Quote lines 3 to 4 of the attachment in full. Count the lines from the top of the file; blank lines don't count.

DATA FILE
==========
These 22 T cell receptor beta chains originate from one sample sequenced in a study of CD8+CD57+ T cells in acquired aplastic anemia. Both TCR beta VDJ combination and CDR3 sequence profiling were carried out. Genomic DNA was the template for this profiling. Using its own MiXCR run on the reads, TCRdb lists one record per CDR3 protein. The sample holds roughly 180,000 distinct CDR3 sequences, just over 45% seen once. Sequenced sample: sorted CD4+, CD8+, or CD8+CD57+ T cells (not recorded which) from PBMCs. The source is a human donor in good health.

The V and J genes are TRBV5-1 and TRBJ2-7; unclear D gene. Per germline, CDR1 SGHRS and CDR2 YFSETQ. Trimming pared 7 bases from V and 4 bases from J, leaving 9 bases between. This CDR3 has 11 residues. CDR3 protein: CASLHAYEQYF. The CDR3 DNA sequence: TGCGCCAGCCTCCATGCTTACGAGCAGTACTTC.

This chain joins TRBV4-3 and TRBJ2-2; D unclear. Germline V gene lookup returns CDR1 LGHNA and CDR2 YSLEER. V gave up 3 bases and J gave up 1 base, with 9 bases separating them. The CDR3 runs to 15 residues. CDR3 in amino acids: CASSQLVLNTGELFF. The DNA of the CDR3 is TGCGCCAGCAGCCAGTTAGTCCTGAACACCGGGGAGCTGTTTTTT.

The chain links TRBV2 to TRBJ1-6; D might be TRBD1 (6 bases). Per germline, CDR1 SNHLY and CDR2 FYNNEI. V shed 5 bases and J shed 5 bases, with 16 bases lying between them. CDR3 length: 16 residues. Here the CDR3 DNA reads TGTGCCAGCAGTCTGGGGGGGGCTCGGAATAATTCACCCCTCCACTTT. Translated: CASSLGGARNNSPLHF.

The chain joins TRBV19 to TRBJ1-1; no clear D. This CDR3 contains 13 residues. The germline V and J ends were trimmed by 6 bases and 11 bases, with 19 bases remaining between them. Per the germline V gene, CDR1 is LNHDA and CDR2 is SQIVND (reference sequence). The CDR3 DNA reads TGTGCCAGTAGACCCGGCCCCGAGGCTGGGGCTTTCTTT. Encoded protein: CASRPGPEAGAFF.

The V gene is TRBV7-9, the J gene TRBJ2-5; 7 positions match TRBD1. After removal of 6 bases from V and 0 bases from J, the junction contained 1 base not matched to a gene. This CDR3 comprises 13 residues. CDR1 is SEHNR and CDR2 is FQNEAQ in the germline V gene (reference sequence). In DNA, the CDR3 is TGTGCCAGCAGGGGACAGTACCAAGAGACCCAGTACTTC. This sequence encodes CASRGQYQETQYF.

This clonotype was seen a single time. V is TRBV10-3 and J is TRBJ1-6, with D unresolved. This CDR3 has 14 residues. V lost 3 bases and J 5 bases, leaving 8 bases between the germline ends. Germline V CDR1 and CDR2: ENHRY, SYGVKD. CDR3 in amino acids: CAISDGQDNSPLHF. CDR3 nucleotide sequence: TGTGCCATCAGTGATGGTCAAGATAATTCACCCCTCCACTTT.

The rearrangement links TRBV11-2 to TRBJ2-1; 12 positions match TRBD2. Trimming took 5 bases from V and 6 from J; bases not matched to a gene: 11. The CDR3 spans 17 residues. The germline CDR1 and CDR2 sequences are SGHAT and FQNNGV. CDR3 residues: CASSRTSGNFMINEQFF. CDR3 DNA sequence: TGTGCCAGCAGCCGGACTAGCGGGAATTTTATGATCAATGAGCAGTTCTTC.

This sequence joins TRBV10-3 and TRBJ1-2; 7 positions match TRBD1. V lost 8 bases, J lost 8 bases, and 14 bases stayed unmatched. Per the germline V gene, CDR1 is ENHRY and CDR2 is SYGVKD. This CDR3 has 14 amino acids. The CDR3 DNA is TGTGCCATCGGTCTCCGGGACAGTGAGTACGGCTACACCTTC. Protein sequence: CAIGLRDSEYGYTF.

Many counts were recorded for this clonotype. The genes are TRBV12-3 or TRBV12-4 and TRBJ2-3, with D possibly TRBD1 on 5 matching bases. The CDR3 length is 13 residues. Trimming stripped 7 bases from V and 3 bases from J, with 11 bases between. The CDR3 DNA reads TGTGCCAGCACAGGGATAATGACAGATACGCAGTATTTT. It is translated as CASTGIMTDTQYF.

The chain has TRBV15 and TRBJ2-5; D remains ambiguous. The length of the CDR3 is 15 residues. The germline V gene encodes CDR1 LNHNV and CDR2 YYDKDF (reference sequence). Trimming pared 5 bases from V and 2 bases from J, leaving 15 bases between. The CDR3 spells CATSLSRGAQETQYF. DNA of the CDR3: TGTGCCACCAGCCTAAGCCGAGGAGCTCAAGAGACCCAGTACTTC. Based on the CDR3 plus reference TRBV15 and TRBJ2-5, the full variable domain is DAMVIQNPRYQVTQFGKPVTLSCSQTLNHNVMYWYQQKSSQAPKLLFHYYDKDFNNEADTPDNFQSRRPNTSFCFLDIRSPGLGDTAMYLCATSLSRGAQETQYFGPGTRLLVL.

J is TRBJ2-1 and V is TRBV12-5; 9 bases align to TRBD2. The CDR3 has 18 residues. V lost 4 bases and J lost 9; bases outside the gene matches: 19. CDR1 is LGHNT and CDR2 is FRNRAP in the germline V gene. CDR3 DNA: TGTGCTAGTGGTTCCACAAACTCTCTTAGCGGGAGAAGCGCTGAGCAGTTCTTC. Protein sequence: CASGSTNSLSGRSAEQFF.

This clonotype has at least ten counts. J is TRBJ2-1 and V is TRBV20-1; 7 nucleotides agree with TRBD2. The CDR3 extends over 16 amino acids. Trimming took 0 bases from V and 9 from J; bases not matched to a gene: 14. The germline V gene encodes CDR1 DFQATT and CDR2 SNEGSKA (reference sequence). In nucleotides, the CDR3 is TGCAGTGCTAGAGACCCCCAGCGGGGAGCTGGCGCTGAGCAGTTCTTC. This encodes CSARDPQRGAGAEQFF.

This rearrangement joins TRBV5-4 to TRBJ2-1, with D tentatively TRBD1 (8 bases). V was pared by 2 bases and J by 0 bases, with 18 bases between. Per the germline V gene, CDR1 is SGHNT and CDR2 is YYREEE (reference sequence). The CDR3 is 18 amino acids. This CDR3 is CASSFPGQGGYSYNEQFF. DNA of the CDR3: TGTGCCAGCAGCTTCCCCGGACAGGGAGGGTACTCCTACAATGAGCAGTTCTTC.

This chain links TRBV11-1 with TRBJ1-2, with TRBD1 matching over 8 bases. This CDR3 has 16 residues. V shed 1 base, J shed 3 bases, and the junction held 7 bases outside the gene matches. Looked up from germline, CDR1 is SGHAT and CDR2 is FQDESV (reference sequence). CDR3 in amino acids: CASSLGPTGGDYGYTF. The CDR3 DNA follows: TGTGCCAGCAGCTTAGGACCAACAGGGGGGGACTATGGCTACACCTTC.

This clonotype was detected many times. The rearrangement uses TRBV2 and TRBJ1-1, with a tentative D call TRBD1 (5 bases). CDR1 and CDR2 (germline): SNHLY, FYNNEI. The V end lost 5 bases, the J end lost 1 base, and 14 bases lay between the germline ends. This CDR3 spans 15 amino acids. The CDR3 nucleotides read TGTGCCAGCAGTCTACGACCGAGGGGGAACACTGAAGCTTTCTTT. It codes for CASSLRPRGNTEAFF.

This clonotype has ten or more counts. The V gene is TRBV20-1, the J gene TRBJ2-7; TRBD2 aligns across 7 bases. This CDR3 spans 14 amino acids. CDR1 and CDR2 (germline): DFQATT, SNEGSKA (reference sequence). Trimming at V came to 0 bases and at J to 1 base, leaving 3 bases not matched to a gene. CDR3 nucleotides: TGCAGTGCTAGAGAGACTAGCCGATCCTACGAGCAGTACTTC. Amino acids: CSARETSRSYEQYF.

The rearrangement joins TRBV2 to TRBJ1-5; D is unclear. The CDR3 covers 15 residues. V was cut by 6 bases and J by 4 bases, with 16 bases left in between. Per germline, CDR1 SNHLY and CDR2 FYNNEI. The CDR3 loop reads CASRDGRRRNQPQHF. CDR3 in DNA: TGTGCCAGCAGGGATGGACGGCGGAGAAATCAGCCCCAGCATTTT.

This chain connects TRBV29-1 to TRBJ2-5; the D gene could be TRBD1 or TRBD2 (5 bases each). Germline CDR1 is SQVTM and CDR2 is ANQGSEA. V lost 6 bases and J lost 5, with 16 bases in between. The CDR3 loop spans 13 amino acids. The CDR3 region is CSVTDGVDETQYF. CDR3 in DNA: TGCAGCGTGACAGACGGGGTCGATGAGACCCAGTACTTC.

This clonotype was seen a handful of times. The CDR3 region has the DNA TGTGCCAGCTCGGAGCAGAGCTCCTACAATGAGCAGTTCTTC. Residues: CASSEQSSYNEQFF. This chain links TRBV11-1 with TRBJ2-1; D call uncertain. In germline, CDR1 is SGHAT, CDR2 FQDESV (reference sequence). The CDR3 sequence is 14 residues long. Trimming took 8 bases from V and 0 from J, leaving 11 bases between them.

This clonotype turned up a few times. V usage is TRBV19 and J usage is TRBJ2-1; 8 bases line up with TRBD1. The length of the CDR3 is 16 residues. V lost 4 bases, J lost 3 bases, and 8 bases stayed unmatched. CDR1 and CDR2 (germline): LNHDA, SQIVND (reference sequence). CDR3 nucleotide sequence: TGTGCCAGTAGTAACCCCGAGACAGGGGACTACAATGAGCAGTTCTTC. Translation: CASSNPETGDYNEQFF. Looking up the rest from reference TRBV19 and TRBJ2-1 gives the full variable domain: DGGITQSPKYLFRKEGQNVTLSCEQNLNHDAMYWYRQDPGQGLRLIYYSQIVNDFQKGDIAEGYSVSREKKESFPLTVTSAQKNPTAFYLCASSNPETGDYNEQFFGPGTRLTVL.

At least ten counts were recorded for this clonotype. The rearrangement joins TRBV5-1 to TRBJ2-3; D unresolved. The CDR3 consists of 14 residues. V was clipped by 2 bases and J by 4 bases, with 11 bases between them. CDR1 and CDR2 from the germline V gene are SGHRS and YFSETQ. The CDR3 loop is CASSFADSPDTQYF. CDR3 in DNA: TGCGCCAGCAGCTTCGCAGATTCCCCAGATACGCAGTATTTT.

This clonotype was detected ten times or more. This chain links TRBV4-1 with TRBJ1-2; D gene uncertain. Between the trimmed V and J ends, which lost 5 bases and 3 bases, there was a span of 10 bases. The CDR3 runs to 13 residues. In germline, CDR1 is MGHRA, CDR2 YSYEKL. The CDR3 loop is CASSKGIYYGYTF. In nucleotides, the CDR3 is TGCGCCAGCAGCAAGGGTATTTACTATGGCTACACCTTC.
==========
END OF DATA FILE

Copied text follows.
This chain joins TRBV4-3 and TRBJ2-2; D unclear. Germline V gene lookup returns CDR1 LGHNA and CDR2 YSLEER. V gave up 3 bases and J gave up 1 base, with 9 bases separating them. The CDR3 runs to 15 residues. CDR3 in amino acids: CASSQLVLNTGELFF. The DNA of the CDR3 is TGCGCCAGCAGCCAGTTAGTCCTGAACACCGGGGAGCTGTTTTTT.

The chain links TRBV2 to TRBJ1-6; D might be TRBD1 (6 bases). Per germline, CDR1 SNHLY and CDR2 FYNNEI. V shed 5 bases and J shed 5 bases, with 16 bases lying between them. CDR3 length: 16 residues. Here the CDR3 DNA reads TGTGCCAGCAGTCTGGGGGGGGCTCGGAATAATTCACCCCTCCACTTT. Translated: CASSLGGARNNSPLHF.